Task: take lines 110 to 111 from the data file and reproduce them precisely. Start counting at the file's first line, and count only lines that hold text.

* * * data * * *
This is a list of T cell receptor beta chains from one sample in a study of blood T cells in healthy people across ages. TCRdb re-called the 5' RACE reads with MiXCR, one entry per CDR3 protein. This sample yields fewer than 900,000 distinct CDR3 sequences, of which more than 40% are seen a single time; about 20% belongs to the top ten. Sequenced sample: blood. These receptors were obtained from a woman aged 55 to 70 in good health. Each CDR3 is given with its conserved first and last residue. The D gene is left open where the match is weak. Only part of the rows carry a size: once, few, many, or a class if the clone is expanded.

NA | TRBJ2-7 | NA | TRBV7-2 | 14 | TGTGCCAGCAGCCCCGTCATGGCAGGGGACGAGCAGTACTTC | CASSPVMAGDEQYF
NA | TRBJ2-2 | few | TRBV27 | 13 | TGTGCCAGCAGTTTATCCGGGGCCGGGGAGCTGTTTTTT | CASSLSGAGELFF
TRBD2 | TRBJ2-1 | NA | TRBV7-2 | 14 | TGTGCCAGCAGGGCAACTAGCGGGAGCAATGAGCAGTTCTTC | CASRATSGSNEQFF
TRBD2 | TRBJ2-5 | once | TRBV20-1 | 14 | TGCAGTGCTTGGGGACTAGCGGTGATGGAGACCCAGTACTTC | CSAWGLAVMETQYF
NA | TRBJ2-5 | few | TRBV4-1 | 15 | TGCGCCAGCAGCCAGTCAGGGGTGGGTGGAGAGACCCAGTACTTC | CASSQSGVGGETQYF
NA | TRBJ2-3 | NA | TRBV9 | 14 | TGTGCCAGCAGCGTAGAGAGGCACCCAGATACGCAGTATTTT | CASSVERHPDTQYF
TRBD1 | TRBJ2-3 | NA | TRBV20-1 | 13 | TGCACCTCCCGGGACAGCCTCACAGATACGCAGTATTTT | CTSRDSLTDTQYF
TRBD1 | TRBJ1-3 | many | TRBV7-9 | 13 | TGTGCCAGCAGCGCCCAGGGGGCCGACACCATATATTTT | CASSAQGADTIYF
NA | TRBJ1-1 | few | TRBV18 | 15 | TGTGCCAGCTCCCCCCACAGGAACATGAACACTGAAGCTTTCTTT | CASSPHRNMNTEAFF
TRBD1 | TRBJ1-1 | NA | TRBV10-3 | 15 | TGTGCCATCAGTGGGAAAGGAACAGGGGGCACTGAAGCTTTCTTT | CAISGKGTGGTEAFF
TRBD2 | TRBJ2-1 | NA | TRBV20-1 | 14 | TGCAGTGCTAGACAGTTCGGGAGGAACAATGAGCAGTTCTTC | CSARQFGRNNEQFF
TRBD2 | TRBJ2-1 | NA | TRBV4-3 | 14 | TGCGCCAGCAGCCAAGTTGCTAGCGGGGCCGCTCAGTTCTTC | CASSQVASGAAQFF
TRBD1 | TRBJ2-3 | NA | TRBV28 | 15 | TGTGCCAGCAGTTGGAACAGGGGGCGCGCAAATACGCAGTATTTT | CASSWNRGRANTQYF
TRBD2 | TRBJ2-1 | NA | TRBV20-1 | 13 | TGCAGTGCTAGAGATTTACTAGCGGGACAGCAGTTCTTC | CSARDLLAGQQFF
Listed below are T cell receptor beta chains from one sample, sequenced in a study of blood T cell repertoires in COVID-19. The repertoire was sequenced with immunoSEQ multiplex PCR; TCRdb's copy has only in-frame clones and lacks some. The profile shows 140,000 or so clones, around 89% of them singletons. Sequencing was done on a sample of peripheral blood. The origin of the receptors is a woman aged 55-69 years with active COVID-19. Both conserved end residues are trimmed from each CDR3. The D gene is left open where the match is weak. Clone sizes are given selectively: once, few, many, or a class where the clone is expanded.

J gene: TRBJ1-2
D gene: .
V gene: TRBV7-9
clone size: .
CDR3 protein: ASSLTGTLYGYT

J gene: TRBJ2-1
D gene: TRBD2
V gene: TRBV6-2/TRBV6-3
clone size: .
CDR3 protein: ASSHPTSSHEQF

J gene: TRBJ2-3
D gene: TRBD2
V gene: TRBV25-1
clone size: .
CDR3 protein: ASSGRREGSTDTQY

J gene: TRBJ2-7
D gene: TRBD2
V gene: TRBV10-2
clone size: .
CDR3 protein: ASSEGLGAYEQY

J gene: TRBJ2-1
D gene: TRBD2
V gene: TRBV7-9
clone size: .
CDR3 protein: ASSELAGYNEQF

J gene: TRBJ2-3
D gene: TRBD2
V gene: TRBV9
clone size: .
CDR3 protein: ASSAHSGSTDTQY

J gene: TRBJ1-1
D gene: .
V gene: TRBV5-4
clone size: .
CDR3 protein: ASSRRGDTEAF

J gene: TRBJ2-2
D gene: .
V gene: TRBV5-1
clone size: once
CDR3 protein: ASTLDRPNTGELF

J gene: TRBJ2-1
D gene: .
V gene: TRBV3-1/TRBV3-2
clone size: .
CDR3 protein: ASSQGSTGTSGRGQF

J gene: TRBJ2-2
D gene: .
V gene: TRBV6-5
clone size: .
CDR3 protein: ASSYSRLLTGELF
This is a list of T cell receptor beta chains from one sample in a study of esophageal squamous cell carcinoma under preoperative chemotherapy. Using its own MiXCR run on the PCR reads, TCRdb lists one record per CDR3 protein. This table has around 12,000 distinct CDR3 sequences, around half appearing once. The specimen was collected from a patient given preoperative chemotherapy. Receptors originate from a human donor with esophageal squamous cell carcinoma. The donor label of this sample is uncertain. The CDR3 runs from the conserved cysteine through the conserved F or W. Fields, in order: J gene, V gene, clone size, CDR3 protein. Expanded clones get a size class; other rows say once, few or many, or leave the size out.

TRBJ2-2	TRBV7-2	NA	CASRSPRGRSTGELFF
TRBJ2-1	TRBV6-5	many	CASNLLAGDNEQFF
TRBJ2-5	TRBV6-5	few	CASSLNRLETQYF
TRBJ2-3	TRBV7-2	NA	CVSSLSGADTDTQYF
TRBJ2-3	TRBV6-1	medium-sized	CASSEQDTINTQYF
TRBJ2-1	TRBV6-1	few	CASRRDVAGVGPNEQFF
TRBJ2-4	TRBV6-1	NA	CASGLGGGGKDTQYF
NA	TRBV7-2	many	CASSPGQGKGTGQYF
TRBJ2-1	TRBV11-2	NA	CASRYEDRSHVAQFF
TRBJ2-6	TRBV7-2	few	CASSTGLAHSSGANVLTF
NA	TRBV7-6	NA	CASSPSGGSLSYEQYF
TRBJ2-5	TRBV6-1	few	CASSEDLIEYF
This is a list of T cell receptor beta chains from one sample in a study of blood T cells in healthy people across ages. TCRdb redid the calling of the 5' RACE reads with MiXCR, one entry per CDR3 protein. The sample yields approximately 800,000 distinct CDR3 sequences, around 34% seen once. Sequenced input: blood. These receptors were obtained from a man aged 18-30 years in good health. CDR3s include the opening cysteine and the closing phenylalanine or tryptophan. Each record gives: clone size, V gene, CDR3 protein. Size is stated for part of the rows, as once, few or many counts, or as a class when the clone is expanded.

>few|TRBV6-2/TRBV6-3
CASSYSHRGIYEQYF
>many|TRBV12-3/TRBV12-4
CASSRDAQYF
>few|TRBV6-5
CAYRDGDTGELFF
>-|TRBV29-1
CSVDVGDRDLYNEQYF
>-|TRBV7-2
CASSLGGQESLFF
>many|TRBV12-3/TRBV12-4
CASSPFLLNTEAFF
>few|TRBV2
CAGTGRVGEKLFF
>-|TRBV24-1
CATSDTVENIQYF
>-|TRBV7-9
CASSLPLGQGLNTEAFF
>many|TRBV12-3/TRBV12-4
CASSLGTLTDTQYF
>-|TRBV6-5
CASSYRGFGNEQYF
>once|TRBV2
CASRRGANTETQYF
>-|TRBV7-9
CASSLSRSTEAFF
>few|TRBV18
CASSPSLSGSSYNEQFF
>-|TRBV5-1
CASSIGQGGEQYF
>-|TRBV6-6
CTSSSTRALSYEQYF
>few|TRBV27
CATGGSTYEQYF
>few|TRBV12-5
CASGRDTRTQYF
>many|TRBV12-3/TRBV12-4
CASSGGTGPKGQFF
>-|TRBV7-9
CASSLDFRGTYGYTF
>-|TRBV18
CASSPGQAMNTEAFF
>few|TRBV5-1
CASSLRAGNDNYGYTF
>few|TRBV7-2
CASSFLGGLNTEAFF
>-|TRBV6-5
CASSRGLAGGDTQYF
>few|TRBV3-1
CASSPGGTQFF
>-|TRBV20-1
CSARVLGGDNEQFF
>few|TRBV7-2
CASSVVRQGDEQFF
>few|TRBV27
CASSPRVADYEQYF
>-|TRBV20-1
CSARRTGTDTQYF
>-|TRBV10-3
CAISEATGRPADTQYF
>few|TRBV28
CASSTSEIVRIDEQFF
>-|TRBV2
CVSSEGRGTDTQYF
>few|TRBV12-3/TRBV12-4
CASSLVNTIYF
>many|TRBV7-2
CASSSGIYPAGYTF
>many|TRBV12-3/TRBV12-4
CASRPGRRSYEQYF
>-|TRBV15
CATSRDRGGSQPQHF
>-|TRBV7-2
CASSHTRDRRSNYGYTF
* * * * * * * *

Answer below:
CASSIGQGGEQYF
>-|TRBV6-6